Right-wing anger in the U.S. has resulted in the Tea Party. Left-wing anger has now resulted in the Occupy Wall Street protests, which may be morphing into a movement.
It is also inspiring similar protests for Canada, scheduled for Saturday, Oct. 15. See this timeline for details.
Here is how the protests evolved.
July 13: Adbusters magazine publishes an article headlined Awaiting The Magical Spark.
David Graeber wrote:
"(Former president Hosni) Mubarak's Egypt was one of the most repressive societies on Earth -- the entire apparatus of state was effectively organized around ensuring that what ended up happening could never happen. And yet it did.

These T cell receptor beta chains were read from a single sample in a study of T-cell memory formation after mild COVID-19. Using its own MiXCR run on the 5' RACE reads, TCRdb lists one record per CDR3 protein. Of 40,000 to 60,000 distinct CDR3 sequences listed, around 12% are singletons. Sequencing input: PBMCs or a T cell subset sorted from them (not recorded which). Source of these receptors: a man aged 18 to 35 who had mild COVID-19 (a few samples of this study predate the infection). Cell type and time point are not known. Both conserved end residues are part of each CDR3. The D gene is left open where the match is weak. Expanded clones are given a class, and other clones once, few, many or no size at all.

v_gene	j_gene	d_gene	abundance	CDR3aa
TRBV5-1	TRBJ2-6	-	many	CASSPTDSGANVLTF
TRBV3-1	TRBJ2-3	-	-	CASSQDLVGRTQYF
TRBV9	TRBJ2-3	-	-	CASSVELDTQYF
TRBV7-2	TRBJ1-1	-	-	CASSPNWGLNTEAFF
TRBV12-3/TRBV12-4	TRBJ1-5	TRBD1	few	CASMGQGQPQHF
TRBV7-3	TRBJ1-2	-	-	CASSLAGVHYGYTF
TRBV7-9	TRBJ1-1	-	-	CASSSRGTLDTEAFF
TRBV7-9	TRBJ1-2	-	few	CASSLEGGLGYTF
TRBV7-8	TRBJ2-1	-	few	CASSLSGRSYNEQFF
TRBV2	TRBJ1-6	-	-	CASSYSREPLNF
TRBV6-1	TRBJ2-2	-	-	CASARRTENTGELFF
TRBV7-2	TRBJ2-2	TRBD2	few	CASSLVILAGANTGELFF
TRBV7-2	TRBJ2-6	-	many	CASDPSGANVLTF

So why not here?"
Almost one month earlier, Adbusters had registered the domain name occupywallstreet.org.
Other activists would start up another website: occupywallst.org.
A shortened version of the Twitter hashtag would eventually emerge: #OWS.
- By early August, other New York activist groups were planning their involvement in Occupy Wall Street.
- Aug. 5: The 'hacktivist collective' Anonymous says it will become involved in the Occupy Wall Street protests - http://anonops.blogspot.com/2011/08/occupy-wall-street-occupywallstreet.html …
You might recognize the mask above as being from the graphic novel-turned-film "V for Vendetta," which is about an anarchist revolutionary trying to take down a totalitarian British government. The mask itself is based on Guy Fawkes, who tried to blow up the British parliament buildings in 1605.
Sept. 17: Day One of the protest. It doesn't get much mainstream media attention.
This Google map shows some of the key protest locations.
- The activists worked to get their own message out.
- Social media played an ongoing role in both publicizing and organizing the protest.